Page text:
heresy had alienated. But the innovation was too
great, and Emerson resigned his charge (1882). For
some five or six years longer he continued occasion-
ally to preach, and more than one congregation
would have accepted him. But doubts on the
subject of public prayer began to weigh upon his
mind. He suspected the practice by which one man
offered up prayer vicanously ana collectively for
the assembled congregation. Was not that too, like
the Commimion Service, a form that tended to
deaden the spirit ? Under the influence of this and
other scruples he finally ceased to preach (1838), and
told his mends that henceforth he must find his
pulpit in the platform of the lecturer. " I see not,"
he said, " why this is not the most flexible of all
organs of opinion, from its popularity and from its
newness, permitting you to say what you think,
without any shackles of proscnption. The pulpit
in oiu- age certainly gives forth an obstructed and
uncertain sound ; and the faith of those in it, if
men of genius, may differ so much from that of
those under it as to embarrass the conscience of the
speaker, because so much is attributed to him from
tne fact of standing there." The lecture was an

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important discovery, and it has had many conse-
quences in American culture. Among the more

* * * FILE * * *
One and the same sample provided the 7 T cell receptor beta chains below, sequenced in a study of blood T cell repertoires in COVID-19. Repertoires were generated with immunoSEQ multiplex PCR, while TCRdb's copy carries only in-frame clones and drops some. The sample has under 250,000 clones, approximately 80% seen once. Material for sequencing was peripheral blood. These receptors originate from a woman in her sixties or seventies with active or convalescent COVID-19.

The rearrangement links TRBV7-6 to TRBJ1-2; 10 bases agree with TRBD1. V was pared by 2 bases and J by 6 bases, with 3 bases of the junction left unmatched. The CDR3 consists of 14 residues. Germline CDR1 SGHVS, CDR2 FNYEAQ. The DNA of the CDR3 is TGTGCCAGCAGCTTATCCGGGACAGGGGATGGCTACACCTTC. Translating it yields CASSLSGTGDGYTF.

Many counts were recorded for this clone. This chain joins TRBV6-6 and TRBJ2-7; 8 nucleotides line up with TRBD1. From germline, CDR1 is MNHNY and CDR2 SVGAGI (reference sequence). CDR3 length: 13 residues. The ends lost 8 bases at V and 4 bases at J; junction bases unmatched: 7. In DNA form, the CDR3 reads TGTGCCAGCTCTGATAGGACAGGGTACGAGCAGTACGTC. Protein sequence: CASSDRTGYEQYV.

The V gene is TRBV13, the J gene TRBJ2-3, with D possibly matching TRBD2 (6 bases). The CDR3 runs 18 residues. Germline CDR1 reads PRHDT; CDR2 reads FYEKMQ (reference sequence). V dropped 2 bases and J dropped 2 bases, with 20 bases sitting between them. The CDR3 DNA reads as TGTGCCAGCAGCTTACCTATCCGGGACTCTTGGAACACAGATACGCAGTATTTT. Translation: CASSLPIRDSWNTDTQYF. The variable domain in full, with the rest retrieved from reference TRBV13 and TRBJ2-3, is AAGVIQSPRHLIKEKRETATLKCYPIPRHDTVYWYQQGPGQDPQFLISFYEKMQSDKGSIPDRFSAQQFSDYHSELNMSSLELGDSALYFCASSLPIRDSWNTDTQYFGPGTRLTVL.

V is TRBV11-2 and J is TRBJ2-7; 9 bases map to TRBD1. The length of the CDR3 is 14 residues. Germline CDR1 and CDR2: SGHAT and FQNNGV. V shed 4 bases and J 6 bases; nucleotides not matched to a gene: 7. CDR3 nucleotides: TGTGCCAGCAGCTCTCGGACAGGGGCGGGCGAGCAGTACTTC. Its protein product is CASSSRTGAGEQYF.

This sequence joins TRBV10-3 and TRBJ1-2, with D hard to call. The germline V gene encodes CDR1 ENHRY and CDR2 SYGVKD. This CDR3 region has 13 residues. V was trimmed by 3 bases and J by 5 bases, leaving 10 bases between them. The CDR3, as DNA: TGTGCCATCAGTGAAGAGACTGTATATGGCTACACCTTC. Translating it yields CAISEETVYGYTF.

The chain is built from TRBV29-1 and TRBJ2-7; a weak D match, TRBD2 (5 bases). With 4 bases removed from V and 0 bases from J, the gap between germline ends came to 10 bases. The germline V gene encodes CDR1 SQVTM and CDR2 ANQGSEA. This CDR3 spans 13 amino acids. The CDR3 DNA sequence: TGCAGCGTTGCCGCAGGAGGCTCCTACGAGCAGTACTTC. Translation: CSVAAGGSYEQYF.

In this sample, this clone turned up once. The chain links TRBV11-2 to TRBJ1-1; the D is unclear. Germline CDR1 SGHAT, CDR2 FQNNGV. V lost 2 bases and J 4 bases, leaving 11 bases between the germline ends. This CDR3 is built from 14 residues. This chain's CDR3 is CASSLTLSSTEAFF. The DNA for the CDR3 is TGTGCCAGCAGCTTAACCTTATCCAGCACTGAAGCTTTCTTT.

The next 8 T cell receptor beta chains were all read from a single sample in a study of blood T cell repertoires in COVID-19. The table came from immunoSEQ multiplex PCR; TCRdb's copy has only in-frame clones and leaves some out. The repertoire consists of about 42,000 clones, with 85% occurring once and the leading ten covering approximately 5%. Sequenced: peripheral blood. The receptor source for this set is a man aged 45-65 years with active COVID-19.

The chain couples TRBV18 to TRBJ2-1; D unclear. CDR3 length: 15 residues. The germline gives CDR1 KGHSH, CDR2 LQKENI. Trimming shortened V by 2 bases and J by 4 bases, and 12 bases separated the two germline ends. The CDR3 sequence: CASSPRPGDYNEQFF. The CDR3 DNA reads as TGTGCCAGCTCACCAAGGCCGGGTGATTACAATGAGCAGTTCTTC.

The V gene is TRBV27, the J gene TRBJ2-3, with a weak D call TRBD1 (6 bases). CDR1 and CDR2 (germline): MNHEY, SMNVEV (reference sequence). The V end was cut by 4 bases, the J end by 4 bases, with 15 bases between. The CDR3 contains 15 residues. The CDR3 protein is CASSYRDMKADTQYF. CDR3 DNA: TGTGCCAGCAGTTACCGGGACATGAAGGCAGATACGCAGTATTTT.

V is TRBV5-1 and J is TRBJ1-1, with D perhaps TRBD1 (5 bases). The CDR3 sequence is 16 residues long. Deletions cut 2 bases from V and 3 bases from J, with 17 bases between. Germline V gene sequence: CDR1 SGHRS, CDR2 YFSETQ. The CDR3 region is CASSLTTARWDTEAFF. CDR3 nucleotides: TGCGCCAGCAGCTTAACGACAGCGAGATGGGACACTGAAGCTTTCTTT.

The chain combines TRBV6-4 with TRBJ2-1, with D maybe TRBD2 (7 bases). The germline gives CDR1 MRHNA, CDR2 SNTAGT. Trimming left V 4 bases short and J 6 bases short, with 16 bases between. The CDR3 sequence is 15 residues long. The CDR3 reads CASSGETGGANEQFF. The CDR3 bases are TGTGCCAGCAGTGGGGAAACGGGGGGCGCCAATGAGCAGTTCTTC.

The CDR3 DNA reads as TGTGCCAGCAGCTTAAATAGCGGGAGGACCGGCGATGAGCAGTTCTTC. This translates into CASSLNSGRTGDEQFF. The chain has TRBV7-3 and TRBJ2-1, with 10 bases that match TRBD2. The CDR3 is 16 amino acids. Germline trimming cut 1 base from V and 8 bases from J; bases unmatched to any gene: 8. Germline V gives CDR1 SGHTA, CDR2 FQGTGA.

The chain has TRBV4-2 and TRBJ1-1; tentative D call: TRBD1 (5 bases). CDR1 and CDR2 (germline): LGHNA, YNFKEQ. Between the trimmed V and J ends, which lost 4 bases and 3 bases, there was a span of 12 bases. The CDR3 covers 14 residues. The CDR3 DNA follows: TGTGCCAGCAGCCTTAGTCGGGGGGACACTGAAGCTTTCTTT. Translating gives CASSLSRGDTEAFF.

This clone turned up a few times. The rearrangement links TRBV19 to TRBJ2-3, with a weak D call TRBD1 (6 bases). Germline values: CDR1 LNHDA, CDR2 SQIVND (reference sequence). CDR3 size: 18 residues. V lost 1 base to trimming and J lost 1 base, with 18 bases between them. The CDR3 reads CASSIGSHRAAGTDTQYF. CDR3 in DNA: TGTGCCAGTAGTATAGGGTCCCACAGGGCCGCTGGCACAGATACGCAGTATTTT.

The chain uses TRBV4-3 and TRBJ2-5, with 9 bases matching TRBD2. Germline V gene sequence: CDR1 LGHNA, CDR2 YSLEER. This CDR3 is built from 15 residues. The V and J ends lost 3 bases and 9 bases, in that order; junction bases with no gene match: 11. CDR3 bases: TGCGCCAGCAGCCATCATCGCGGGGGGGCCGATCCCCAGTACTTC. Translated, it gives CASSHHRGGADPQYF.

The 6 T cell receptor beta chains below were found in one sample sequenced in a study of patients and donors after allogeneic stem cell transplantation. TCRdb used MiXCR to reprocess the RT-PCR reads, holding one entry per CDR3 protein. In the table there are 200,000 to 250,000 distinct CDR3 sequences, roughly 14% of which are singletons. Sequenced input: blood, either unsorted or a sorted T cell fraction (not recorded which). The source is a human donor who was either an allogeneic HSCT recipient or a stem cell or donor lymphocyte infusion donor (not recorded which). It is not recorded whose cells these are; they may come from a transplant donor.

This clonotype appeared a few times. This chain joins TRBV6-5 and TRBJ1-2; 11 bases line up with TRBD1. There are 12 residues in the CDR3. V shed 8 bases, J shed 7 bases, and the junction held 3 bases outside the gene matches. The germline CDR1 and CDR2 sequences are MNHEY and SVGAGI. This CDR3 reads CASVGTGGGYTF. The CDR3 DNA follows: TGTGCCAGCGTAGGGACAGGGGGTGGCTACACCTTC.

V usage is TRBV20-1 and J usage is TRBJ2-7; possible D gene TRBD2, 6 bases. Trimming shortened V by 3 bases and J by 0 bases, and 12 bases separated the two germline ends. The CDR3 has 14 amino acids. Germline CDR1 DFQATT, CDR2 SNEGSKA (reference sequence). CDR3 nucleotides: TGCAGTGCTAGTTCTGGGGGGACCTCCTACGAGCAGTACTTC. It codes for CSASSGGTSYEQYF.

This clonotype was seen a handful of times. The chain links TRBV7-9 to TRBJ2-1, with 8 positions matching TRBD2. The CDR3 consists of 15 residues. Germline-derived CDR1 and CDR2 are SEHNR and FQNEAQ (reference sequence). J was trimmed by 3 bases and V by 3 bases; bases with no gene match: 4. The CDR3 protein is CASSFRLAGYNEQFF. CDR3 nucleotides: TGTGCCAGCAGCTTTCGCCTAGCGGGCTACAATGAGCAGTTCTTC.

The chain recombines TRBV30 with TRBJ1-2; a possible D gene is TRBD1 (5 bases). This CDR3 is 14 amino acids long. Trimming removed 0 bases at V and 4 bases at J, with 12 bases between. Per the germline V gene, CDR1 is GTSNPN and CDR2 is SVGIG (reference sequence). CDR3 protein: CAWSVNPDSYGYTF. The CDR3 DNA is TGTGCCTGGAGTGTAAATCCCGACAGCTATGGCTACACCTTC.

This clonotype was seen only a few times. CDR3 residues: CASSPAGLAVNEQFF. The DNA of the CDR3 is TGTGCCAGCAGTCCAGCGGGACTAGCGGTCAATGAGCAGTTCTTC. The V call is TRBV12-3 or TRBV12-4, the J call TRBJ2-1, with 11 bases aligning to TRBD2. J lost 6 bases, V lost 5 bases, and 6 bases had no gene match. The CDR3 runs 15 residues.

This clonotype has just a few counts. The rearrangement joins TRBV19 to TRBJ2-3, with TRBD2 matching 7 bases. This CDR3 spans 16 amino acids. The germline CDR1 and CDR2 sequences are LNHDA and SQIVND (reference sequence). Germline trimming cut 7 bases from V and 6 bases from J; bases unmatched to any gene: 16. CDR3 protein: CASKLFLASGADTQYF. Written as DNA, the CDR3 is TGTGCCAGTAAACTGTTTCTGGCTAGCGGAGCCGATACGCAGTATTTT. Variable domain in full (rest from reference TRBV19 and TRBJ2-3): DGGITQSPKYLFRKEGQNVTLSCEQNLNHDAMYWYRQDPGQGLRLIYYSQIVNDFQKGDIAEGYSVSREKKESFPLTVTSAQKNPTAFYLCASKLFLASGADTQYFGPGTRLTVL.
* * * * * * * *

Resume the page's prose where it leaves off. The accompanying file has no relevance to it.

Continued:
imdesirable of them has been (certainly not in
Emerson's own case) the importation of the pulpit
accent into subjects where one would be happier
without it.

Earlier in the same year in which he retired from
his church at Boston, Emerson had lost his young
wife. Though we may well believe that he bore
these agitations with self-control, his health suffered,
and in the spring of 1888 he started for Europe. He
came to be accused of saying captious things about
travelling. There are three wants, he said, that can
never be satisfied : that of the rich who want some-
thing more ; that of the sick who want something
different ; and that of the traveller who says. Any-
where but here. Their restlessness, he told ms
countrymen, argued want of character. They were
infatuated with *' the rococo toy of Italy." As if
what was true anywhere were not true everywhere ;
and as if a man, go where he will, can find more
beauty or worth than he carries. All this was said,
as we shall see that much else was said by Emerson,
by way of reaction and protest against instability of
soul in the people aroimd him. " Here or nowhere,"
said Goethe inversely to unstable Europeans yearn-
ing vaguely westwards, ** here or nowhere is thine
America." To the use of travel for its own ends,
Emerson was of course as much alive as other people.
" There is in every constitution a certain solstice
when the stars stand still in our inward firmament,
and when there is required some foreign force, some
diversion or alteration, to prevent stagnation. And

Online LibraryJohn MorleyThe works of Lord Morley → online text (page 1 of 29)